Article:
Okay, I have to say I probably had a lot of things going on in my head before moving abroad for the first time. Actually, I had come back from an awesome trip just two weeks before my scheduled departure and I still had no place to live in Glasgow. Or a plan how to go about it, but that’s a different story. So I was mainly panicking about that, thinking about how I would miss my family and fighting off doubts about my life choices. Since then I have moved house a couple of times and I can only thank myself (ok, maybe my mum a little bit too) for making the choice to study abroad. I know that if I hadn’t decided to move abroad then, I would be in a very different place in my life right now (not only geographically). I have thought about the reasons to move abroad from my perspective of the experiences I have had so far.
Not much to complain about when your uni is Hogwarts.
1. Becoming adaptable
As human beings we like the familiar. Moving abroad is literally taking yourself outside of your comfort zone and leaving everything familiar behind you. You go head first into something absolutely unknown, full of all kinds of surprises. So it’s ok to feel excited, impacient, overwhelmed, scared and what have you. The new place will be different- culture, certain rules of behaviour, norms etc. And it will be you who will have to adapt and accept these rules. It’s a powerful lesson and a very mind-opening one.
Moving to a different country is not easy! The movies got it all wrong as Young Adventuress says. But the fact that it is not easy is actually a good reason to move abroad. Face your fears.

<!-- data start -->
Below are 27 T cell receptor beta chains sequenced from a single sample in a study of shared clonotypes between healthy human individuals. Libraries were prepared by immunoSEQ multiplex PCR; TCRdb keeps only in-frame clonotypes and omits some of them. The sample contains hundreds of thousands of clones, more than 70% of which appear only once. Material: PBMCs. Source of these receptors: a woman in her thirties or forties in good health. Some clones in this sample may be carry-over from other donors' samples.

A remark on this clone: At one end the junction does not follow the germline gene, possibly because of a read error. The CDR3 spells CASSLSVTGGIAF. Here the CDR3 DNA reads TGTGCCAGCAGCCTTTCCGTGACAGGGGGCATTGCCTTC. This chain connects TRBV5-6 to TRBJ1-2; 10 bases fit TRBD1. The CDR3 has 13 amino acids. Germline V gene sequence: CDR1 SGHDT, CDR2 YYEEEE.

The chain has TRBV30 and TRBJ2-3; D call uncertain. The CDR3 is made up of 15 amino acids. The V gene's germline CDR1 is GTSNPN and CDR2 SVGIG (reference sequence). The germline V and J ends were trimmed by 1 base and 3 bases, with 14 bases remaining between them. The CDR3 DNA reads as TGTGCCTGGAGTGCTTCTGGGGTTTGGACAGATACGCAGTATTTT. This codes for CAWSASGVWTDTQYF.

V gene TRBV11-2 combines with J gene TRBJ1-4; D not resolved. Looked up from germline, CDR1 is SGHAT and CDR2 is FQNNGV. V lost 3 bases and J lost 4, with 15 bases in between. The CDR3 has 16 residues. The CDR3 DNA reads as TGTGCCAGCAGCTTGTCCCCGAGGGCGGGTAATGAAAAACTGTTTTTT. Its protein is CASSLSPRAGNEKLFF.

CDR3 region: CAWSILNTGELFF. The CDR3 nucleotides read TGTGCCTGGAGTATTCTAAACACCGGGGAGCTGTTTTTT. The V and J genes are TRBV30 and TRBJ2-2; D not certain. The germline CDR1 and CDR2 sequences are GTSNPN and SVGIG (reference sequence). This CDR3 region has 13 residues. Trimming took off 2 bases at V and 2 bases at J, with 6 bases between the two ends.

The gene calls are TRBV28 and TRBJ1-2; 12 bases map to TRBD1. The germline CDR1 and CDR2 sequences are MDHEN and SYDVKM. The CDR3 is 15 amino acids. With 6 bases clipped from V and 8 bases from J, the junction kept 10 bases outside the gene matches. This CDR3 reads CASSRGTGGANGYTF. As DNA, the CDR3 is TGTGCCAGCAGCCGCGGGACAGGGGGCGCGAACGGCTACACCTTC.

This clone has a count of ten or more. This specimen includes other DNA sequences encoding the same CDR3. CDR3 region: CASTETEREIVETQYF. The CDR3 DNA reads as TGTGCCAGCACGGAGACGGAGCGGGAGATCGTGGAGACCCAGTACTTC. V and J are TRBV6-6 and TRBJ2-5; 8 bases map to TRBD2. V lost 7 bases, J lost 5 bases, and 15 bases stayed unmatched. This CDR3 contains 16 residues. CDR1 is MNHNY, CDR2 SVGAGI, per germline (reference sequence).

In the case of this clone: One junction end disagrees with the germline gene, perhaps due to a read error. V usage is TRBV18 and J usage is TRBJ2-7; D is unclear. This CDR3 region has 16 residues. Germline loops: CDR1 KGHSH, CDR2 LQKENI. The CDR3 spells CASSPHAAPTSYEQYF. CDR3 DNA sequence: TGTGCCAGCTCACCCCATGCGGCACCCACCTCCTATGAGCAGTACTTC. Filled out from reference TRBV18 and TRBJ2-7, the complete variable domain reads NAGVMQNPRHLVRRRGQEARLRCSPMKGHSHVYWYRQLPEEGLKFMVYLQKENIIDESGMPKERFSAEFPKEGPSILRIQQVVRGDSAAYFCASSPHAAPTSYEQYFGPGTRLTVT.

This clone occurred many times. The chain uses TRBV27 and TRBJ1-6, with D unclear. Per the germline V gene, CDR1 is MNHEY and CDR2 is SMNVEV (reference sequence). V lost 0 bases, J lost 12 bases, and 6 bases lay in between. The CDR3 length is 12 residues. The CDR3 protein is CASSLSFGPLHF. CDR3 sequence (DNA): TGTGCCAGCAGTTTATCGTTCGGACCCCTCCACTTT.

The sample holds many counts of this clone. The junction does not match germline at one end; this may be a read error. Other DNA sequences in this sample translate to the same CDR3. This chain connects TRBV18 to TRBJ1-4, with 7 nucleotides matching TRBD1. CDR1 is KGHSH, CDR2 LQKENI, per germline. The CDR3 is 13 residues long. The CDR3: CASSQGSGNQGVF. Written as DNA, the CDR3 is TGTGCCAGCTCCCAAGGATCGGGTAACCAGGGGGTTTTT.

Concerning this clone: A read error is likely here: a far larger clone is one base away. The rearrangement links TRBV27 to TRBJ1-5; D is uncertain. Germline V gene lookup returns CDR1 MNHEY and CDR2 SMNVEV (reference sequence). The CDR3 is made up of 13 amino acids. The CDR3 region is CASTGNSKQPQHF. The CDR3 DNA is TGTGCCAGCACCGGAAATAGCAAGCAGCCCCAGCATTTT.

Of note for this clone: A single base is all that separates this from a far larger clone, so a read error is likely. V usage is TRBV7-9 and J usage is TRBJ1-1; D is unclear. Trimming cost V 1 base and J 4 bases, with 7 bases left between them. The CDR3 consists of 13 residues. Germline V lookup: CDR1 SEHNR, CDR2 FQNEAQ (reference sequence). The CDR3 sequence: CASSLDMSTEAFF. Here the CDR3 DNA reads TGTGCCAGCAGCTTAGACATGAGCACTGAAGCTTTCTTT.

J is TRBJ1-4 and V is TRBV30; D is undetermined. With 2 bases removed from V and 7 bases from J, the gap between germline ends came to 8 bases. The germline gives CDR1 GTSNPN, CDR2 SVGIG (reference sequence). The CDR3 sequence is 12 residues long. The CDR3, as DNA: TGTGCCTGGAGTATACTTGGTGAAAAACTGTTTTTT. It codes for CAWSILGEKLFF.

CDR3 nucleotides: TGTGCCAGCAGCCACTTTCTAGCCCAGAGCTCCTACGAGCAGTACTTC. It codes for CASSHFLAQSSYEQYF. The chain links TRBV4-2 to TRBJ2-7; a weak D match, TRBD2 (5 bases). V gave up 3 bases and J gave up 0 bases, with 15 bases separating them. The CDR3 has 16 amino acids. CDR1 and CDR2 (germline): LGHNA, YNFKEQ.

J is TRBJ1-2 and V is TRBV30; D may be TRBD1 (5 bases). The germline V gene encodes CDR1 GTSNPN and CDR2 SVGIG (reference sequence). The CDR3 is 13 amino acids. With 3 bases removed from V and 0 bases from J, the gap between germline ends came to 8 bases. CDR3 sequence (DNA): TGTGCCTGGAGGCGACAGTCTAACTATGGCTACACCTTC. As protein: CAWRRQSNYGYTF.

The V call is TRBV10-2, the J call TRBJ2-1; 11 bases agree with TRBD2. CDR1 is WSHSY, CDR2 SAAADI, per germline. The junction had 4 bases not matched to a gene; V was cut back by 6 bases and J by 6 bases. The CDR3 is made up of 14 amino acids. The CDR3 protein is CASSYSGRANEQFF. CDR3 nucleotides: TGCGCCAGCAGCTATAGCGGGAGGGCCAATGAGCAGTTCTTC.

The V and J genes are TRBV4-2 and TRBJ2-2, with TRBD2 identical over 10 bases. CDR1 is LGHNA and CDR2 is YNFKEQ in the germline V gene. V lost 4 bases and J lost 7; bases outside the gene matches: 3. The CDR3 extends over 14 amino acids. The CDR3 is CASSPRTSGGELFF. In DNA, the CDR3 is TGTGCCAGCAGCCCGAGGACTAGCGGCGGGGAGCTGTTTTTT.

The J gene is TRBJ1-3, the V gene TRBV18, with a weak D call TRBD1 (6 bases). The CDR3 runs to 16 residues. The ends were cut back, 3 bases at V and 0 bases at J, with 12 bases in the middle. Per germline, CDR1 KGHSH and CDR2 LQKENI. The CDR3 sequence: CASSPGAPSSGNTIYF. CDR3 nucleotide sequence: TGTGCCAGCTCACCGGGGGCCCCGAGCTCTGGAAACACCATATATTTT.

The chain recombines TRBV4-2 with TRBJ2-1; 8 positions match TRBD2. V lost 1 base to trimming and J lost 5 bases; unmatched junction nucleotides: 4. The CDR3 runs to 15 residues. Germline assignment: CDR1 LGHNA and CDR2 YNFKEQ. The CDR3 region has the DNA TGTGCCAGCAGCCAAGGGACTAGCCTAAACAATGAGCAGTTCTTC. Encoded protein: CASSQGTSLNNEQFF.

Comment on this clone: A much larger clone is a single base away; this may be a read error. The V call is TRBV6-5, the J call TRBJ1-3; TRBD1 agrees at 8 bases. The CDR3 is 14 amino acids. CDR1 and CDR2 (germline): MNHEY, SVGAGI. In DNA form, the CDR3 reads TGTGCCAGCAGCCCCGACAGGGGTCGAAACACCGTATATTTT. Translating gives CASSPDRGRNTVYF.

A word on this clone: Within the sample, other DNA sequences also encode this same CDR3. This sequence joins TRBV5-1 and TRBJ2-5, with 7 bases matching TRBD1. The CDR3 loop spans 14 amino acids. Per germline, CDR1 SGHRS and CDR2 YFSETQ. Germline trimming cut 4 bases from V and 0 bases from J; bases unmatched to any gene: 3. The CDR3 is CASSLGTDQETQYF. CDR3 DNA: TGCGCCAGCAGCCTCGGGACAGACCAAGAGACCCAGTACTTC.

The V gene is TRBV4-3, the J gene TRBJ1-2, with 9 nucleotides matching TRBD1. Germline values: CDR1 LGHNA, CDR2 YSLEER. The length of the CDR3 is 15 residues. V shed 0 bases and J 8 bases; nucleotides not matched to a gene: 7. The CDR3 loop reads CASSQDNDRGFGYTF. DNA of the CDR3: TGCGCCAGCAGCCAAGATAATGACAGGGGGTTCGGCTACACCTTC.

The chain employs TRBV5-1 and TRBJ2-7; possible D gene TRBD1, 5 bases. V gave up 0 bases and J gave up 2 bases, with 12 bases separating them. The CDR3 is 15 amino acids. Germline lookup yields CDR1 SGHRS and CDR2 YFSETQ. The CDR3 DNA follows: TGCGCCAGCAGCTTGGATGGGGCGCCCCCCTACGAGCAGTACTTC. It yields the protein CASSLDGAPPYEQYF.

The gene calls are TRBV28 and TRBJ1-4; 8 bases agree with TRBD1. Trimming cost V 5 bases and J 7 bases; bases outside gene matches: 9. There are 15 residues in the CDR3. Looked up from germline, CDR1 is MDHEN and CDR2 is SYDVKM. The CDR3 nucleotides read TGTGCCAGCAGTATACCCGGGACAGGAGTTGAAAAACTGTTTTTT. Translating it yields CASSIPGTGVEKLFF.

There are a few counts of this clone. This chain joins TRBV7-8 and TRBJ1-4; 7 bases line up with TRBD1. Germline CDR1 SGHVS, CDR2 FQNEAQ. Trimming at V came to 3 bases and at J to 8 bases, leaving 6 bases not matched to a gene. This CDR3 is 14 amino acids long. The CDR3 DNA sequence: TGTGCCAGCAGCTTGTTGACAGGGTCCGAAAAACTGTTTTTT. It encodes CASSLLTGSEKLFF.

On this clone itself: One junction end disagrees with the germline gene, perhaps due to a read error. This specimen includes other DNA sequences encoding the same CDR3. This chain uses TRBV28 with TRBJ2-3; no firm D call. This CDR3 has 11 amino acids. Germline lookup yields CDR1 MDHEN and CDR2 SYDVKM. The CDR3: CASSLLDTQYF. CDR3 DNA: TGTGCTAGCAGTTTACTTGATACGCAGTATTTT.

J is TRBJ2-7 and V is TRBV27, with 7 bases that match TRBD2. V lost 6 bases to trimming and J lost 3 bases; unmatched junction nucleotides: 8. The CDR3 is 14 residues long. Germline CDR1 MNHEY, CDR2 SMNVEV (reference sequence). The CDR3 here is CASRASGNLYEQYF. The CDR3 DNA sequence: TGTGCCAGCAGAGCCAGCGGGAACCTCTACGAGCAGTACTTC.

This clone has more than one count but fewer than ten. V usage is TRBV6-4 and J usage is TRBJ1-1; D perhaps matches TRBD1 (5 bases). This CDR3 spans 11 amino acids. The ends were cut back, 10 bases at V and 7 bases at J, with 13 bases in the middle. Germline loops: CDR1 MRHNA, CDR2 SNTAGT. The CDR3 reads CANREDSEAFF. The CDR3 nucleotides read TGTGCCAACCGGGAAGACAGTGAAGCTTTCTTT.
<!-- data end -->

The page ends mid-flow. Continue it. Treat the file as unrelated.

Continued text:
With time, all these things that could have been annoying at first will start to literally disappear. It’s surprising how fast we can adapt to new conditions and how addictive it gets. Then you come back home and you start annoying all your friends with your reverse culture shock.
2. Liking the change
Yeah, change is addictive. I have to say, before I moved away from my family home, I always had this feeling of waiting for life to happen. I had no idea what I was waiting for, I didn’t have any specific plan for my future, I only ever planned the next step. When I moved abroad and started travelling a bit, I realised that sensation was gone. I was waiting for a change. Up until that moment I spent the first 20 years of my life living in the same place, in the same house. I needed a change!
You get addicted to beginning with a clean slate in a new place, to discovering all the corners of the new city. Moving house has taught me that change is good for me and not as frightening as it seems. Nothing ever is.